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Re: GPL and other licences

From: David Kastrup
Subject: Re: GPL and other licences
Date: Sun, 05 Feb 2006 01:34:00 +0100
User-agent: Gnus/5.11 (Gnus v5.11) Emacs/22.0.50 (gnu/linux)

"Alfred M\. Szmidt" <> writes:

>    I meant to write exactly what I did.  Somebody who admits to being
>    incapable of grasping the concept of "internal use" should not go
>    reinterpreting the words of someone else.
> Can you please stop your condesending tone?  It will make for a more
> pleasent discussion.
>    > If the license isn't relevant to me, then the whole discussion is
>    > quite pointless. :-)
>    Wrong.  The whole point of "internal use" is that the license is
>    not relevant to a company employee.
> I cannot take a non-free program (legally), install it on all internal
> machines, and then pretend that I do not have to abide by the license.
> I am still bound by copyright law.  It doesn't matter if it is
> internal use or not.

You just don't get it.  You can't do _anything_, period, with company
property without company permission.  You are not the owner.  The
license does not apply to you.  Neither does copyright.  Your rights
are restricted to what the company allows you to do with its property.
The physical copy of the software that the company acquired is its
property.  Having to work with that copy does not make you the owner
of it, so you are not allowed to access its contents other than
directed.  In a similar way, driving a company car does not make you
the owner of the car, and you are not free to drive it into a drive-in
movies unless you get special permission.

Even though every car owner has permission to drive into drive-in

>    > The license obviously does apply to me.  Otherwise one could simple
>    > do what the heck one wants.
>    Oh sure.  Like you can just take a car and drive it away when its
>    purchase contract does not apply to you.
> Why are you comming up with such silly examples? A car is not
> software, copyright laws do not apply to property.

Copyright law applies to tangible, physical copies.

> Please, stop it David, you are far to intelligent to troll like
> Alexander.
>    > Since I legally aquired the content,
>    Look up "acquire" in a dictionary of law.  You did no such thing if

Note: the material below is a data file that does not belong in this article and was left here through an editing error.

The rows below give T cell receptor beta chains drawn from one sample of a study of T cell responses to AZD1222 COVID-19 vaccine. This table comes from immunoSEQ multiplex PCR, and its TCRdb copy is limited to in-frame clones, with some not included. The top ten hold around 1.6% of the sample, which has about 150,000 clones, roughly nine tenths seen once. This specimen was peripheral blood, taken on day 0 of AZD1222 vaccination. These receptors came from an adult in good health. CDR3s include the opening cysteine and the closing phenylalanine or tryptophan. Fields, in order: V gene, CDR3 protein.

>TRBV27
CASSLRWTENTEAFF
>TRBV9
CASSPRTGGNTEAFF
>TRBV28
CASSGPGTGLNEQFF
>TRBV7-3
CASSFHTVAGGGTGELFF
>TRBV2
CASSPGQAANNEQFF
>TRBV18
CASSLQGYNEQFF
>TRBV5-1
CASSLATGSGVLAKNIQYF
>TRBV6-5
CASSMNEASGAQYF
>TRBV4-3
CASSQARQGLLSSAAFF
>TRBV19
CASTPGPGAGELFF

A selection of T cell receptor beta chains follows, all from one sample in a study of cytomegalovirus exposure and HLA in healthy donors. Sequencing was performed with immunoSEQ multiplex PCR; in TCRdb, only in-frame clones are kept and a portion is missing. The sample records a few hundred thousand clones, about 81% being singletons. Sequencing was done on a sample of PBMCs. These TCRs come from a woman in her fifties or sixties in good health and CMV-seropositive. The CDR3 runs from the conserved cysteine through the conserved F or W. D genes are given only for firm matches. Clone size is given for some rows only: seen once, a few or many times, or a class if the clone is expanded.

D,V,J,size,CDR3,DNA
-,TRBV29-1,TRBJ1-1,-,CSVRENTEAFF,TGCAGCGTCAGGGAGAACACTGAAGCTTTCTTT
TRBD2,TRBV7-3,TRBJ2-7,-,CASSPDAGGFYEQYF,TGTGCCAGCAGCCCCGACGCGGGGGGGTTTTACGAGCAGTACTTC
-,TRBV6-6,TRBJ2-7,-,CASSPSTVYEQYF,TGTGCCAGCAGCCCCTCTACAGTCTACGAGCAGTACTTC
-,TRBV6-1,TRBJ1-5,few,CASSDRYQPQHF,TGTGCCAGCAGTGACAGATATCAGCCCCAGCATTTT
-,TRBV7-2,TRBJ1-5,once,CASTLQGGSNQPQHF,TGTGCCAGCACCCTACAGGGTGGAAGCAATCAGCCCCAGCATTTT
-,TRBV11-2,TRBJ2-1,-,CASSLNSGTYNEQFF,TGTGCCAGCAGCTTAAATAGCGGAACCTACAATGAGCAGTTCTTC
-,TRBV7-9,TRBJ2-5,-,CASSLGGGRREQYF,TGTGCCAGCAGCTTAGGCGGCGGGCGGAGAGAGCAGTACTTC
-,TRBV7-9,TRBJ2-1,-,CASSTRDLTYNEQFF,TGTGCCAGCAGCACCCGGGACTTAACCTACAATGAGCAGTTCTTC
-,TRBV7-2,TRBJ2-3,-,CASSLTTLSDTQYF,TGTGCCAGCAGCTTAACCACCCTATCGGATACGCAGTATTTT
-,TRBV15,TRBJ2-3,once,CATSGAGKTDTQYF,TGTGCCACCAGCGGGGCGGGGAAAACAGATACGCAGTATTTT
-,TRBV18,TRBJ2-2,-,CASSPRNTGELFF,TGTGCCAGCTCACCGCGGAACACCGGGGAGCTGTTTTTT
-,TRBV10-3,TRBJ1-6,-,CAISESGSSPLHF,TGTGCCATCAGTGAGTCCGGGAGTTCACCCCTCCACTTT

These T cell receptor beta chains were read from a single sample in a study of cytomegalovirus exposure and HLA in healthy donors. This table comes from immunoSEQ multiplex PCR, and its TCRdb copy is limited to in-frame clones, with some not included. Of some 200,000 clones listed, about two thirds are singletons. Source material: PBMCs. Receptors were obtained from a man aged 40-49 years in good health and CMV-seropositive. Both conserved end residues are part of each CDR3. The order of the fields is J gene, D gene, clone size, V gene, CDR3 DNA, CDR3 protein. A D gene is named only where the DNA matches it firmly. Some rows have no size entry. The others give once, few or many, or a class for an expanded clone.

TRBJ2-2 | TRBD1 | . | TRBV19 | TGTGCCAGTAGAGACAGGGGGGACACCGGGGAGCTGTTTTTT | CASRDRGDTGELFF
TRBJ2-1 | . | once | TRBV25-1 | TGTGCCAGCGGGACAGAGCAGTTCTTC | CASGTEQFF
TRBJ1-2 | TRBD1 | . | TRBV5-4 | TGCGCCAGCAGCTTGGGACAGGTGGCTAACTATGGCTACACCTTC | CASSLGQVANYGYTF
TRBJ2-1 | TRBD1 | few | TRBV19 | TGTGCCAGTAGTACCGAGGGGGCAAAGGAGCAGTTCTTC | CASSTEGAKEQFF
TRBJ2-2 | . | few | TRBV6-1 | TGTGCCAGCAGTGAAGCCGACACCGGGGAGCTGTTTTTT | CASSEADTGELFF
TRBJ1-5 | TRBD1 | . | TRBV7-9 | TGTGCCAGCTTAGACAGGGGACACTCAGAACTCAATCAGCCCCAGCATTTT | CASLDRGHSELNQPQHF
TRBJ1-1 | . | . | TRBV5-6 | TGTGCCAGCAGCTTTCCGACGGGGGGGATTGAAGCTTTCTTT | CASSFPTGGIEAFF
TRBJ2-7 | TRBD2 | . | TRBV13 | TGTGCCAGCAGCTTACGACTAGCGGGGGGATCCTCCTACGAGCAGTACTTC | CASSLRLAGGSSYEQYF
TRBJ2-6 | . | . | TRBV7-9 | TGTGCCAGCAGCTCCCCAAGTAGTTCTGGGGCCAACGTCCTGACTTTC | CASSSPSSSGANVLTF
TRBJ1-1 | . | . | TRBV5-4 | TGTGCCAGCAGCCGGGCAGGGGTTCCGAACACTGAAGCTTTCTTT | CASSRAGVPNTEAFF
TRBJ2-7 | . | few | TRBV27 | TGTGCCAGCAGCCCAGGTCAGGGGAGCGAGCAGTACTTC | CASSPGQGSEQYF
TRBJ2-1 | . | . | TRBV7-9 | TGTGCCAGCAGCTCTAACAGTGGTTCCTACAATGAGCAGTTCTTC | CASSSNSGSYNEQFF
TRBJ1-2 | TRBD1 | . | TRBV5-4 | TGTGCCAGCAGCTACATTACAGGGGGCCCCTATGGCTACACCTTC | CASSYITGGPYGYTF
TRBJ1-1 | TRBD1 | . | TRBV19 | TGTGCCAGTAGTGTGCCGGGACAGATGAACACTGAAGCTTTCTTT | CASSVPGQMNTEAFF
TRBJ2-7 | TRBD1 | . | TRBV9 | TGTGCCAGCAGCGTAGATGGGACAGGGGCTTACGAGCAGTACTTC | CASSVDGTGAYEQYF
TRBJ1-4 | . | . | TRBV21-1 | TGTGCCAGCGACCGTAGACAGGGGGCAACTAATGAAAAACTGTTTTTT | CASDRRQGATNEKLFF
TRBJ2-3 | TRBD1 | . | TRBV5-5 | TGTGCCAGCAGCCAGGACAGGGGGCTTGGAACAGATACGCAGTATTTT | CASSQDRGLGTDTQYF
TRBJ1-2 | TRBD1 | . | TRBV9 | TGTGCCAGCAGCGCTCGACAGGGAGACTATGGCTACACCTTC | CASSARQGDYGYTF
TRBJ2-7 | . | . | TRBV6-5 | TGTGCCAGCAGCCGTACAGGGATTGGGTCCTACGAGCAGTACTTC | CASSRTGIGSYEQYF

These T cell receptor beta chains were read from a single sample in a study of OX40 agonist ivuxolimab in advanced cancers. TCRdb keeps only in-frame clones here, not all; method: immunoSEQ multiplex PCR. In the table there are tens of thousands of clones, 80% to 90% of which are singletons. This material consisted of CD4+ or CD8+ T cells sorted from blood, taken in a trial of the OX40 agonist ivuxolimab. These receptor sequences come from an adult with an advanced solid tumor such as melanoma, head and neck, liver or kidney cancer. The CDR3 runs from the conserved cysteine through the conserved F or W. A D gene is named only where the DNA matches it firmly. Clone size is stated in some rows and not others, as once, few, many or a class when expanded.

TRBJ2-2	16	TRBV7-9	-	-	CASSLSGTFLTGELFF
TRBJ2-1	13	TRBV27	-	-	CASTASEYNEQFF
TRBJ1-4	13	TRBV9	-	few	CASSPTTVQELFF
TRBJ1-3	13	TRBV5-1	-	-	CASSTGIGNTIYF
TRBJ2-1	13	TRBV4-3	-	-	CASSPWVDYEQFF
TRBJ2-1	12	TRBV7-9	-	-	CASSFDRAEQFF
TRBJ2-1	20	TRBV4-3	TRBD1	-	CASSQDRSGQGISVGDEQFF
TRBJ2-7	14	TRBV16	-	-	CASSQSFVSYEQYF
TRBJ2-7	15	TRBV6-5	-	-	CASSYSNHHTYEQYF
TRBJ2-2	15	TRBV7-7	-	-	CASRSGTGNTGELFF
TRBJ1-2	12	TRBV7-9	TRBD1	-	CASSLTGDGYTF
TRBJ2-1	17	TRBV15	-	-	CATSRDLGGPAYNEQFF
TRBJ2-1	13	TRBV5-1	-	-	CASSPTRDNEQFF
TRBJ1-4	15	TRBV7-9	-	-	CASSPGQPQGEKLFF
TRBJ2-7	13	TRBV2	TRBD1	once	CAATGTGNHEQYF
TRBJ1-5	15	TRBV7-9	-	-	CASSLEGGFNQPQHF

>    the software is work material of your company.  You don't acquire a
>    company car, and you don't acquire company software.
> Stop confusing physical objects with non-physical objects.  You gave
> me as an employee of your company a CD, legally, to me,

A CD is a physical object.

> I can take the content of the CD and redistribute it _IF_ the
> license of the software allows me to.

Wrong.  Only the licensee of the software is allowed to make use of
the license.

You are not the licensee of the software in this situation.  The
company is.

> Please, David, I'm all for discussing things, but you are going down
> the spiral of Alexander with your totally irrelevant comments,
> comparisons that have nothing to do with the disucssion at hand, and
> these silly accusations.

And you don't understand the difference between software and software
media, and don't understand "internal use".

You are either not willing or incapable of understanding the issues at
hand.  I will point out when you tell falsehoods to posters on this
list and revert them to the GPL FAQ from the FSF for more details, but
I will not further "discuss" this with you since you show absolutely
no inclination to even consider anything apart from your predetermined
views that are in flat contradiction to how the law operates, and
consequently also to what the FSF states.

David Kastrup, Kriemhildstr. 15, 44793 Bochum

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